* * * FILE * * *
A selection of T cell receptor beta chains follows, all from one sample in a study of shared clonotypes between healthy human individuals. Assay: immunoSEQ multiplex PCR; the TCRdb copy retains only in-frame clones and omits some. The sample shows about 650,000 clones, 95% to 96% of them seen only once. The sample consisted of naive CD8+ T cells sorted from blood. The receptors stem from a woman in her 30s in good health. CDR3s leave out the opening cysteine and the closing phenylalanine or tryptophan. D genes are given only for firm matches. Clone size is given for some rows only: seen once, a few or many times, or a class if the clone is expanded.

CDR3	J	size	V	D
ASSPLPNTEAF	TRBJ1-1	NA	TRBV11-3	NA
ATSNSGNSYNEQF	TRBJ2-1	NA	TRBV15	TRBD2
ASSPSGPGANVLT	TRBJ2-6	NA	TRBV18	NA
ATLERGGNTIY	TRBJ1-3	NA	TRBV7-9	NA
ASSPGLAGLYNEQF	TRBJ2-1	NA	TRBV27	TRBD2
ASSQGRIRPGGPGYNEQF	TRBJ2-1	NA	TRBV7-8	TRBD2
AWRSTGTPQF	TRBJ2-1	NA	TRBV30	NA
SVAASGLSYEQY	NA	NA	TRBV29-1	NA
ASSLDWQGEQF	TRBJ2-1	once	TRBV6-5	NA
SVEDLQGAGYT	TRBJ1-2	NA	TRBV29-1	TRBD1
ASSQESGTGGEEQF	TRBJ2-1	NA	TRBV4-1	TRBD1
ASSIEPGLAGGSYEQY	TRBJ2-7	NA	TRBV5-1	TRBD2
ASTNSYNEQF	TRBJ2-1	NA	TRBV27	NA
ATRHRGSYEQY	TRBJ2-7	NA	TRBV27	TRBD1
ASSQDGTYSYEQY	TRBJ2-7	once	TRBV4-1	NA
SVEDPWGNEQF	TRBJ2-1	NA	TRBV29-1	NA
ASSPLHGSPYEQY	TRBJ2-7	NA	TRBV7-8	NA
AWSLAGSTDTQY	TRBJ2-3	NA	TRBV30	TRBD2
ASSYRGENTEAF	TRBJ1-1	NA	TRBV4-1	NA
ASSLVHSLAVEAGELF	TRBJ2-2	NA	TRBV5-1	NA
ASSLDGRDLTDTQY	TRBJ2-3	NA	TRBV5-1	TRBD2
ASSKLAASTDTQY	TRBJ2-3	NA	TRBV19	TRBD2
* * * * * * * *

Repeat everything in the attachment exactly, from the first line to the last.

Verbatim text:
A selection of T cell receptor beta chains follows, all from one sample in a study of shared clonotypes between healthy human individuals. Assay: immunoSEQ multiplex PCR; the TCRdb copy retains only in-frame clones and omits some. The sample shows about 650,000 clones, 95% to 96% of them seen only once. The sample consisted of naive CD8+ T cells sorted from blood. The receptors stem from a woman in her 30s in good health. CDR3s leave out the opening cysteine and the closing phenylalanine or tryptophan. D genes are given only for firm matches. Clone size is given for some rows only: seen once, a few or many times, or a class if the clone is expanded.

CDR3	J	size	V	D
ASSPLPNTEAF	TRBJ1-1	NA	TRBV11-3	NA
ATSNSGNSYNEQF	TRBJ2-1	NA	TRBV15	TRBD2
ASSPSGPGANVLT	TRBJ2-6	NA	TRBV18	NA
ATLERGGNTIY	TRBJ1-3	NA	TRBV7-9	NA
ASSPGLAGLYNEQF	TRBJ2-1	NA	TRBV27	TRBD2
ASSQGRIRPGGPGYNEQF	TRBJ2-1	NA	TRBV7-8	TRBD2
AWRSTGTPQF	TRBJ2-1	NA	TRBV30	NA
SVAASGLSYEQY	NA	NA	TRBV29-1	NA
ASSLDWQGEQF	TRBJ2-1	once	TRBV6-5	NA
SVEDLQGAGYT	TRBJ1-2	NA	TRBV29-1	TRBD1
ASSQESGTGGEEQF	TRBJ2-1	NA	TRBV4-1	TRBD1
ASSIEPGLAGGSYEQY	TRBJ2-7	NA	TRBV5-1	TRBD2
ASTNSYNEQF	TRBJ2-1	NA	TRBV27	NA
ATRHRGSYEQY	TRBJ2-7	NA	TRBV27	TRBD1
ASSQDGTYSYEQY	TRBJ2-7	once	TRBV4-1	NA
SVEDPWGNEQF	TRBJ2-1	NA	TRBV29-1	NA
ASSPLHGSPYEQY	TRBJ2-7	NA	TRBV7-8	NA
AWSLAGSTDTQY	TRBJ2-3	NA	TRBV30	TRBD2
ASSYRGENTEAF	TRBJ1-1	NA	TRBV4-1	NA
ASSLVHSLAVEAGELF	TRBJ2-2	NA	TRBV5-1	NA
ASSLDGRDLTDTQY	TRBJ2-3	NA	TRBV5-1	TRBD2
ASSKLAASTDTQY	TRBJ2-3	NA	TRBV19	TRBD2